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Old 07-13-2019, 06:37 AM   #1
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HF Predator 3500 Owners Please

We own the above generator. Recently while camped in the desert at 7000' on a day with the outside temps running in the 90's,our gen went into overload mode and I am looking for reasons why.

The AC was the only thing on, batteries were fully charged, and the gen started and ran fine for about 10 minutes, but then started to cough and wheeze and shut itself off with the overload warning light lit. The gen re-started but the results were the same. Our AC unit is 13,500 BTU, which under desert conditions should pull about 19 amps, and I understand there is some performance loss for elevation, but it seems I should have had plenty of power.

I am looking for reasons why. Did I get a bad unit from HF? It only has about 15 hours on it and was properly broken in and has had more than the required maintenance.

I know that a hard start capacitor is a possible cure, but it just does not seem that it should be necessary with a gen this size.

We are still in the desert environment and Mama is not happy without AC, so we are forced to stay in overpriced campgrounds till I find a solution

Comments and questions from electrical and generator gurus are both appreciated and welcomed.

Thanks guys.

Wally
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Old 07-14-2019, 09:36 PM   #2
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WOW! Kind of surprised by the lack of response here. Is my situation so unique that no one has any thoughts or ideas? Help would be appreciated.
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Old 07-14-2019, 10:12 PM   #3
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I've had mine approximately 2 years now, and the only issue I've had with mine is that it's a little hard to start in sub freezing temps. I'm not sure I could pull start it if I had to when it gets below mid teens. It does start eventually with the electric start.


You might try loosening the gas cap to see if somehow it isn't venting. This can cause stalling after it has run for a bit. Mine runs a little rich at altitude, but still runs, just fouls spark plugs and flame arrestors slightly quicker. The original spark plug in my generator was garbage and I ended up replacing it at the first oil change as I recall. Depending on how it goes bad, a spark plug can fail as it heats up. It would probably be worth your while to try Slapping in a new plug, and spares are always good to have around.


I've also seen a couple posts where folks removed the door for the oil fill port to allow better airflow to the carb. I haven't had any air flow issues but it has evidently worked for some.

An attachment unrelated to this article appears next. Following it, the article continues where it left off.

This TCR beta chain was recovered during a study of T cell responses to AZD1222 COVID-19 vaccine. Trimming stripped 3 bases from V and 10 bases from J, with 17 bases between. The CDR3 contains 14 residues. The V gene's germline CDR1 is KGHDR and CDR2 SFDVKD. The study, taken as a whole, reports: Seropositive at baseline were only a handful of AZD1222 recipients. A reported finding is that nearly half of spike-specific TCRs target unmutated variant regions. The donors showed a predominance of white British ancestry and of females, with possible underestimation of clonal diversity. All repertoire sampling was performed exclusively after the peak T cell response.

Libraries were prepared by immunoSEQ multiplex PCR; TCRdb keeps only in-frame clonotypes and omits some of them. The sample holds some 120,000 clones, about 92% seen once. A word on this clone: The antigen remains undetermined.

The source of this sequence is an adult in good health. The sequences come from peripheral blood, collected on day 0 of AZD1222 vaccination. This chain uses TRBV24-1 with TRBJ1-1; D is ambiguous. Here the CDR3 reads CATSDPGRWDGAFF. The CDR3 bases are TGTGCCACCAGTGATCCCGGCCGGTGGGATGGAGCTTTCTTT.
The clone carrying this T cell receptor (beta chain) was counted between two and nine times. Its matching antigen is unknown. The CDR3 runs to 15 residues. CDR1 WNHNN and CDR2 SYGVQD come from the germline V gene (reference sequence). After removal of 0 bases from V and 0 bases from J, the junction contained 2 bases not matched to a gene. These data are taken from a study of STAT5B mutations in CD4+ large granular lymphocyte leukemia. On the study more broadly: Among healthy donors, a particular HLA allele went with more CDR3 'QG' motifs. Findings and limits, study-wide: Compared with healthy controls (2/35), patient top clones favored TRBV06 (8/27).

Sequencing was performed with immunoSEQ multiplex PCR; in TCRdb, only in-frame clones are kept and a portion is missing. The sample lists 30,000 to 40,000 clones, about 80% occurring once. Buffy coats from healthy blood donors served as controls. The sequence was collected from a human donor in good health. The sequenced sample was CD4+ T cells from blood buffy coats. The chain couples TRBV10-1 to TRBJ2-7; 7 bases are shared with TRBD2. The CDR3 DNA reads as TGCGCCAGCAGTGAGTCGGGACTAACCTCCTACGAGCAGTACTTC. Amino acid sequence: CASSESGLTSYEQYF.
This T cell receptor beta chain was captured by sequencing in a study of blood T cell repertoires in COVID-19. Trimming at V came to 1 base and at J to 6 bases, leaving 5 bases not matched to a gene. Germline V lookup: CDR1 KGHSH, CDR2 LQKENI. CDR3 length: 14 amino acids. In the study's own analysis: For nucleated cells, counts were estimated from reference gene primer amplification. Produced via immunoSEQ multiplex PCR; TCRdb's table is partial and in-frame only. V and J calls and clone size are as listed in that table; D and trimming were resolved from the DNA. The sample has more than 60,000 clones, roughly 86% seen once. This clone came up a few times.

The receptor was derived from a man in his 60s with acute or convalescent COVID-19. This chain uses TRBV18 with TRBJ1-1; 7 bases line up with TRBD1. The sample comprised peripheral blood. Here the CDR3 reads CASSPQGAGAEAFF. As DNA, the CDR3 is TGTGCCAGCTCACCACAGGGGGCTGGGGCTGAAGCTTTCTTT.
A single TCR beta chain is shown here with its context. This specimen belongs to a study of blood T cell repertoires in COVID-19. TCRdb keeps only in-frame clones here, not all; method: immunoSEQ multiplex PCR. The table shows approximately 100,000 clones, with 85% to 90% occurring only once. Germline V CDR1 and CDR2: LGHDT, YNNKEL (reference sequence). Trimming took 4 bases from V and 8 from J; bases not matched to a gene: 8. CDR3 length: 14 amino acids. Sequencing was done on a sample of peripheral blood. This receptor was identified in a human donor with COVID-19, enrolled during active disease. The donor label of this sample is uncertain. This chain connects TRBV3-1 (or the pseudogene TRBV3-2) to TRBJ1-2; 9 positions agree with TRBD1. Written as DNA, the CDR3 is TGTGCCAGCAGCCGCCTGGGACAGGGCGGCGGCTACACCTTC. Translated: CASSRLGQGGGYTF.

Thats all I can think of at the moment.



Good luck
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Old 07-15-2019, 05:22 AM   #4
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How old is the gas in it ?

How old was the gas you poured in it ?

How long has it sat between uses ?

Did you store it with gas in the carburator for more then a month ?
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Old 07-15-2019, 07:32 AM   #5
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Another thing to look at is the max amps the plug is on the gen.

I have one of the 4000 watt (3200 running amps) and all the plugs on it state 13 amp max.
Even the 220 plug shows that.
Not sure which model you have exactly but you might check the max amps.
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Old 07-15-2019, 07:43 AM   #6
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Does the overload coincide with air conditioner startup? A clamp on amp meter would verify if the draw on the generator is more than allowable.
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Old 07-16-2019, 09:53 AM   #7
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Any updates as to what you found? Many of us could potentially learn from your misfortune. One other possible input might be something like the fridge trying to kick in on electric. My norcold polar max draws 600 watts on electric.
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Old 07-16-2019, 11:19 AM   #8
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Your A/C could draw as much as 40 amps momentarily on start up. This won't show up on a clamp on ammeter. Your genny is only capable of about 30 amps. A start capacitor could help or something a little pricier like a Micro-Air Soft start module. Also you are losing almost 30% of the generator engine power at 7000 ft elevation. Hopefully your generator is working properly.